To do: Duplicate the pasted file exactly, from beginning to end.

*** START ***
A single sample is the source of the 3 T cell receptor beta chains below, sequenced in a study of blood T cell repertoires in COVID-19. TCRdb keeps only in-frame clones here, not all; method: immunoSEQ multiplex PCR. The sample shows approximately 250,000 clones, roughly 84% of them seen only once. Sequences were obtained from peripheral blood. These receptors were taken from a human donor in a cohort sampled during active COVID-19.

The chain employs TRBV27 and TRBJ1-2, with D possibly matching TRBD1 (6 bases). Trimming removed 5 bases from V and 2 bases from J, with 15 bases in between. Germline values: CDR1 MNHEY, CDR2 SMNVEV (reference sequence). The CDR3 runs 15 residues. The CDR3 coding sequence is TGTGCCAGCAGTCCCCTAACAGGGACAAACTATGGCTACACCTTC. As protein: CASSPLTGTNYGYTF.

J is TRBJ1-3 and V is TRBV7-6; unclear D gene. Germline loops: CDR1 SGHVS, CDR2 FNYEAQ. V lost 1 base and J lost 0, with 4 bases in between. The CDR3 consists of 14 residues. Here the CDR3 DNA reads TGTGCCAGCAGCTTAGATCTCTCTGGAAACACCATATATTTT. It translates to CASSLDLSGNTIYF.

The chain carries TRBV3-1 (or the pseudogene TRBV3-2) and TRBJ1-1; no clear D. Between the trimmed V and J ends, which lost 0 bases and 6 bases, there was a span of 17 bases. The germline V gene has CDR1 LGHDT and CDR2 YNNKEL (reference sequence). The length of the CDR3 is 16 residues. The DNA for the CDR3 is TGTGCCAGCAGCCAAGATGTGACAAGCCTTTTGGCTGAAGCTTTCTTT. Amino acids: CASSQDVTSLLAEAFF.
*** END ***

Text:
A single sample is the source of the 3 T cell receptor beta chains below, sequenced in a study of blood T cell repertoires in COVID-19. TCRdb keeps only in-frame clones here, not all; method: immunoSEQ multiplex PCR. The sample shows approximately 250,000 clones, roughly 84% of them seen only once. Sequences were obtained from peripheral blood. These receptors were taken from a human donor in a cohort sampled during active COVID-19.

The chain employs TRBV27 and TRBJ1-2, with D possibly matching TRBD1 (6 bases). Trimming removed 5 bases from V and 2 bases from J, with 15 bases in between. Germline values: CDR1 MNHEY, CDR2 SMNVEV (reference sequence). The CDR3 runs 15 residues. The CDR3 coding sequence is TGTGCCAGCAGTCCCCTAACAGGGACAAACTATGGCTACACCTTC. As protein: CASSPLTGTNYGYTF.

J is TRBJ1-3 and V is TRBV7-6; unclear D gene. Germline loops: CDR1 SGHVS, CDR2 FNYEAQ. V lost 1 base and J lost 0, with 4 bases in between. The CDR3 consists of 14 residues. Here the CDR3 DNA reads TGTGCCAGCAGCTTAGATCTCTCTGGAAACACCATATATTTT. It translates to CASSLDLSGNTIYF.

The chain carries TRBV3-1 (or the pseudogene TRBV3-2) and TRBJ1-1; no clear D. Between the trimmed V and J ends, which lost 0 bases and 6 bases, there was a span of 17 bases. The germline V gene has CDR1 LGHDT and CDR2 YNNKEL (reference sequence). The length of the CDR3 is 16 residues. The DNA for the CDR3 is TGTGCCAGCAGCCAAGATGTGACAAGCCTTTTGGCTGAAGCTTTCTTT. Amino acids: CASSQDVTSLLAEAFF.